e)     Shifts or extensions in species range because of global warming are occurring with innumerable species in every region, terrain and ecosystem in India. Rising temperatures are the most obvious cause, but changing rainfall patterns is also a factor. And in some cases, a species itself may not need to move but is forced to shift because its food/prey may have. This phenomenon is not unique to India.

f)     In fact, as the Indian Himalayas have warmed by 1.5 degrees Celsius on average in the past few decades, a number of species now find lower altitudes too warm for comfort. The case of Himachali apples (which no longer thrive in the lower Kullu Valley) is the most well-known, but scarcely the only one. The treeline in Uttarakhand has itself moved higher by over a thousand feet since the 1970s. In the eastern Himalayas, innumerable species have all had to shift higher.

g)     Species in India also suffer other effects of global warming: heat stress, ocean acidification, greater pest attacks, and droughts. But no phenomenon captures the chaos it is causing in the natural world more than the changing timing of annual lifecycle events (or phenology) of plants and animals. Changes studied elsewhere include the timing of first flowering, bud emergence, birds nesting, the timings of frogs breeding, etc.

h)     Shifts in range or in the timing of lifecycle events are climate change adaptations by species. But it would be optimistic to assume they can all cope. When timings change in plants, it creates problems for other species dependent on them for food. When species shift (northward or higher), not all species in an ecosystem may move and the interconnectedness that has evolved over decades gets disrupted.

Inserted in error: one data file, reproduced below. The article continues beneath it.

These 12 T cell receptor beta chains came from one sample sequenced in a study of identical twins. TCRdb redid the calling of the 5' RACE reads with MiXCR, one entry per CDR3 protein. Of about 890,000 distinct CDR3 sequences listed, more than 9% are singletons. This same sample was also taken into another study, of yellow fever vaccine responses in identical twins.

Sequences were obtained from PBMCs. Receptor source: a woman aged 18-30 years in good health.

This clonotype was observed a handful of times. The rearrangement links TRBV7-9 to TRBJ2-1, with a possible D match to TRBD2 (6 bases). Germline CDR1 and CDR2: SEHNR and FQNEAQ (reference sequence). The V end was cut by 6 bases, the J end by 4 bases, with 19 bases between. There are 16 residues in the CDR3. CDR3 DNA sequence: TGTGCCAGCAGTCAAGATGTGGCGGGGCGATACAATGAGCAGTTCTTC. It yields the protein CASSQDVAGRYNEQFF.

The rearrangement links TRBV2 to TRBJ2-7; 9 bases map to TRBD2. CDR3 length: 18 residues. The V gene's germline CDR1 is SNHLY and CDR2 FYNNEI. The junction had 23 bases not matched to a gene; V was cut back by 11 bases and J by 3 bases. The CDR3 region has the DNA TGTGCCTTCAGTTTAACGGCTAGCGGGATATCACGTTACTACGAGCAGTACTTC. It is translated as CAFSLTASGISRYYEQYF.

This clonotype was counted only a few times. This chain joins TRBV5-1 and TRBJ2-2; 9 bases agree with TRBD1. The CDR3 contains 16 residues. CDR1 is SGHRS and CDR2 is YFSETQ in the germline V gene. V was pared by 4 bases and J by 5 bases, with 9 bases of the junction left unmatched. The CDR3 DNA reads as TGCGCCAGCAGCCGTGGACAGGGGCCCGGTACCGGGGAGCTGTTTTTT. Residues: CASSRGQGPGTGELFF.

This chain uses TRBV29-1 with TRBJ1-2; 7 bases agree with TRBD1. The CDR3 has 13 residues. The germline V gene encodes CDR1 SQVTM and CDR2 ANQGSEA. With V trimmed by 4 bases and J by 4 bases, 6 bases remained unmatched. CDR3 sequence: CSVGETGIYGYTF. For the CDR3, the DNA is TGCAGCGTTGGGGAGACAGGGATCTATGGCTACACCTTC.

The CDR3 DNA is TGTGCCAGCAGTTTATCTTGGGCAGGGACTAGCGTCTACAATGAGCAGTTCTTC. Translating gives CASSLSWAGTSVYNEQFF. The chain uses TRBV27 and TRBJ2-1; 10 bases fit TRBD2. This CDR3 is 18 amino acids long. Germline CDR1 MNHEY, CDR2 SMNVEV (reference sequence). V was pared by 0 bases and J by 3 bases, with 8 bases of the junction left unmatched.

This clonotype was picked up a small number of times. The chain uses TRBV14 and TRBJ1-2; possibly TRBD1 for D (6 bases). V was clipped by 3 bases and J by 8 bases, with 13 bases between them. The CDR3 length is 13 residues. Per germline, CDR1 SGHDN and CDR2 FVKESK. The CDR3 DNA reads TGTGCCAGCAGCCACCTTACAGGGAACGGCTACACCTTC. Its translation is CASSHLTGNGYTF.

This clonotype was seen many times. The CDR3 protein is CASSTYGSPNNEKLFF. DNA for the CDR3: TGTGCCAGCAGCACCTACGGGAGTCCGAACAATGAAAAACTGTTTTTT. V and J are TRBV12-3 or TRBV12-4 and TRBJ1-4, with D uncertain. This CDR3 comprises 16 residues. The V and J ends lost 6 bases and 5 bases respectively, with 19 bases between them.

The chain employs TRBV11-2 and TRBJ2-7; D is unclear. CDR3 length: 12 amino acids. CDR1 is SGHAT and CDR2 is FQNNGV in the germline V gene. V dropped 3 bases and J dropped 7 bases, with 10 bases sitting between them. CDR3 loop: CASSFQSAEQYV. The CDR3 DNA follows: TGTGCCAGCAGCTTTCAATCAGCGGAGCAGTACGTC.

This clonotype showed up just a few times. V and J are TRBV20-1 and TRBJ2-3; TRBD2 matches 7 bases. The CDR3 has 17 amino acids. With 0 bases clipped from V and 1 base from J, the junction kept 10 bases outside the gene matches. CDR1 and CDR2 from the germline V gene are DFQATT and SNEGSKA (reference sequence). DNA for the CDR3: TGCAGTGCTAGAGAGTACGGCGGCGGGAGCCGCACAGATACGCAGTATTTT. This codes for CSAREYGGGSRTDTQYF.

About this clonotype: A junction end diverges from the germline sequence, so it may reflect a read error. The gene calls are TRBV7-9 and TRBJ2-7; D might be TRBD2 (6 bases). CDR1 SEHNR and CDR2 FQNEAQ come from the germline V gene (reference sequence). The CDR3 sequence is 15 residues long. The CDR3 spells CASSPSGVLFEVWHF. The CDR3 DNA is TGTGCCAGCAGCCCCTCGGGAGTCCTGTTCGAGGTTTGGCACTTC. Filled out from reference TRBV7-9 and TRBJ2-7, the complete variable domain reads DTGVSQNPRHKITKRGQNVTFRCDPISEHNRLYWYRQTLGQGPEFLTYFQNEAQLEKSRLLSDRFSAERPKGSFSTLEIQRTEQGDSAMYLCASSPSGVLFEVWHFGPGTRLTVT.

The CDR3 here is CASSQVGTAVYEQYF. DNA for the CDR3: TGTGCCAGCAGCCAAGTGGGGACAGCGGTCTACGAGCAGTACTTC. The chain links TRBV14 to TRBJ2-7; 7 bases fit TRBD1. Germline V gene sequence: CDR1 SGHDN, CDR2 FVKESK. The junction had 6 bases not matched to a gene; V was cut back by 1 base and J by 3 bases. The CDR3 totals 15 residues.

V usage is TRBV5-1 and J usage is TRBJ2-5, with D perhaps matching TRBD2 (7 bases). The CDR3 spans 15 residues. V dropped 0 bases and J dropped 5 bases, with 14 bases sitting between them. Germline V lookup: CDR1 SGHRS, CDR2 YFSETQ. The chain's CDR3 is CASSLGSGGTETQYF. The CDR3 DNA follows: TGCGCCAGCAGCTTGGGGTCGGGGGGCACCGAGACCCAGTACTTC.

i)     A number of studies in India have voiced concern about extinctions here too in the not too distant future affecting endemic species and alpine plants at the top of mountain ecosystems, forest species of pine and sal in central India, the Nilgiritahr in montane forests down South among others.

j)   The crisis of global warming is rendered qualitatively different and gains even greater urgency if one considers its impacts on other species. With so much havoc already occurring across ecosystems at current levels (0.9 degrees Celsius) of average warming, one shudders to think what further warming might imply for an untold number of species in India.

k)   As the world heads towards the crucial COP21 negotiations in Paris in December, one can only hope that political elites are keeping an ear out for what other species are trying to tell us about global warming as they struggle to cope.

10.

Chemistry Nobel for mapping how cells repair damaged DNA (Page 16)

a)     S&T

a)     DNA mapping

 

a)    Tomas Lindahl, Paul L. Modrich and Aziz Sancar were awarded the Nobel Prize in Chemistry for having mapped and explained how the cell repairs its DNA and safeguards its genetic information.

b)     Lindahl was honoured for his discoveries on base excision repair - the cellular mechanism that repairs damaged DNA during the cell cycle. Modrich was recognised for showing how cells correct errors that occur when DNA is replicated during cell division. Sancar was cited for mapping the mechanism cells use to repair ultraviolet damage to DNA.

c)     Their systematic work has made a decisive contribution to the understanding of how the living cell functions, as well as providing knowledge about the molecular causes of several hereditary diseases and about mechanisms behind both cancer development and aging.